In most cases, banks assess finance charges on balance transfers at a similar APR to cash advances. However, the balance transfer deal has become a popular method to lure customers from competing banks. Understand the differences between popular credit card balance transfer offers to learn whether you'll save cash or blow out your wallet when shuffling debt between accounts.
The terms and conditions for your credit card state how much you'll pay in interest on your balance transfers. Popular balance transfer promotions include:
- Low introductory rate teaser deals. The most common balance transfer offers charge a much lower interest rate than usual for a fixed period of time, usually between 6 and 18 months. You'll often find deals like these from Chase, Citi, and other mainstream lenders.
- Lifetime low introductory rate deals. A handful of banks and credit unions promote deals that lock in your balance transfer for as long as you need to pay off your debt. PenFed and Barclaycard U.S. have been growing their portfolios using these offers.
- Credit card consolidation offers. Some banks build loyalty by revisiting their teaser rate deals a few years into a customer's relationship. Discover Card holders report seeing offers like these in the mail, offering the convenience of rolling multiple loans into a single credit card account.
Even when your credit card issuer offers a 0 percent APR for balance transfers, you'll likely pay a one-time, advance fee of between 3 and 5 percent to complete your transaction.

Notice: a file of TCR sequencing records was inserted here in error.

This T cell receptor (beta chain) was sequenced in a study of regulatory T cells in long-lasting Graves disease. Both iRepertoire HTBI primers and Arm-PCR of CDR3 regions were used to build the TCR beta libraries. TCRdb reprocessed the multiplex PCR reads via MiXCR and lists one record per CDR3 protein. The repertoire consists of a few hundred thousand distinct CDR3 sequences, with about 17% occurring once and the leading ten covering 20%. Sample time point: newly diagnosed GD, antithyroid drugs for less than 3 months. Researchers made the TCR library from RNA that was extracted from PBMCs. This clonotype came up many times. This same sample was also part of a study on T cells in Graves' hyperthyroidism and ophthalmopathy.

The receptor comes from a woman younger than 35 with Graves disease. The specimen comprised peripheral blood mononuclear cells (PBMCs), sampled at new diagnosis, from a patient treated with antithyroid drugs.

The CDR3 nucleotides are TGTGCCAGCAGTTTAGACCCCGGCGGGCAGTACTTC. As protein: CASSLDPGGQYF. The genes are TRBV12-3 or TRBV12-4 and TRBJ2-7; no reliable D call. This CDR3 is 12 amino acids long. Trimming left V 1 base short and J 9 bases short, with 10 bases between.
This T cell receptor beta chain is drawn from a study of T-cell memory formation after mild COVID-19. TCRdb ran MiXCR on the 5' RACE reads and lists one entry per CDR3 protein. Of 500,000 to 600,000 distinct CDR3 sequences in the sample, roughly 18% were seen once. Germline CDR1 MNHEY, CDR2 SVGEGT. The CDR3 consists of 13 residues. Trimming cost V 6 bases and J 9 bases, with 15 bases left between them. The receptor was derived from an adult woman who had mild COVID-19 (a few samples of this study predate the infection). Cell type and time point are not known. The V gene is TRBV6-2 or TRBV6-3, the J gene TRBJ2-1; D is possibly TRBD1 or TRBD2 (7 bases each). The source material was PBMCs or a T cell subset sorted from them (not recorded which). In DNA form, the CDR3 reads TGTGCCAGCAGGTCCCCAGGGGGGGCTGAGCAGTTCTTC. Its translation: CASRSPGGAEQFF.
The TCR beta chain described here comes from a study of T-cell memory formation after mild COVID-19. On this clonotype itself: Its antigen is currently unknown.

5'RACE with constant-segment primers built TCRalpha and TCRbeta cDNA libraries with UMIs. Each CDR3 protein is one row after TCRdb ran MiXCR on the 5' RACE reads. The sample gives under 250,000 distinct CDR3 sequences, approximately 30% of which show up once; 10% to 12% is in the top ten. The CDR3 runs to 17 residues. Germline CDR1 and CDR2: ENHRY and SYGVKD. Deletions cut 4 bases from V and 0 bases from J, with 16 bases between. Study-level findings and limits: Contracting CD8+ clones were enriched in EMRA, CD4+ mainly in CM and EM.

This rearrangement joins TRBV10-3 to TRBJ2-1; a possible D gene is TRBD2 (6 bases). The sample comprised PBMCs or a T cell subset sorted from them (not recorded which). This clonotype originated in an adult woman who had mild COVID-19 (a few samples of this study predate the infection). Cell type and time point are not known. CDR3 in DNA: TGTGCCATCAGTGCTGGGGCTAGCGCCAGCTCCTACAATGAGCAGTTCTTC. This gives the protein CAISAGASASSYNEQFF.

Watch for fine print that suggests that you have to pay down the amount of your balance transfer in full before a deadline to avoid paying interest. Like similar retail credit card offers, this kind of balance transfer deal can sting you with a year or more of accrued finance charges if you don't manage your balance carefully. Under federal rules, your bank must apply your payments toward this balance first. Just make sure you've budgeted enough to pay your entire transfer before the deadline on your statement.
Pay extra attention to your credit card statements after you complete a balance transfer. Some banks still use older systems to process these transactions, which result in an actual check being sent from your new issuer to your previous issuer. Until the bank cashes and notes the transaction on your statement, you need to stay current on your minimum monthly payments. Otherwise, you could trigger penalties ranging from late fees to hiked interest rates on your old card.
- Should I close an old credit card after transferring a balance?
- I did a balance transfer to one of those 0 percent interest cards for a span of some months - but my first bill came and there was over $375 in some sort of fee. What gives?
- I have over $5,000 on a Chase Visa credit card. I would like to get a card with zero interest on balance transfers for 18 months. What is the best card to apply for?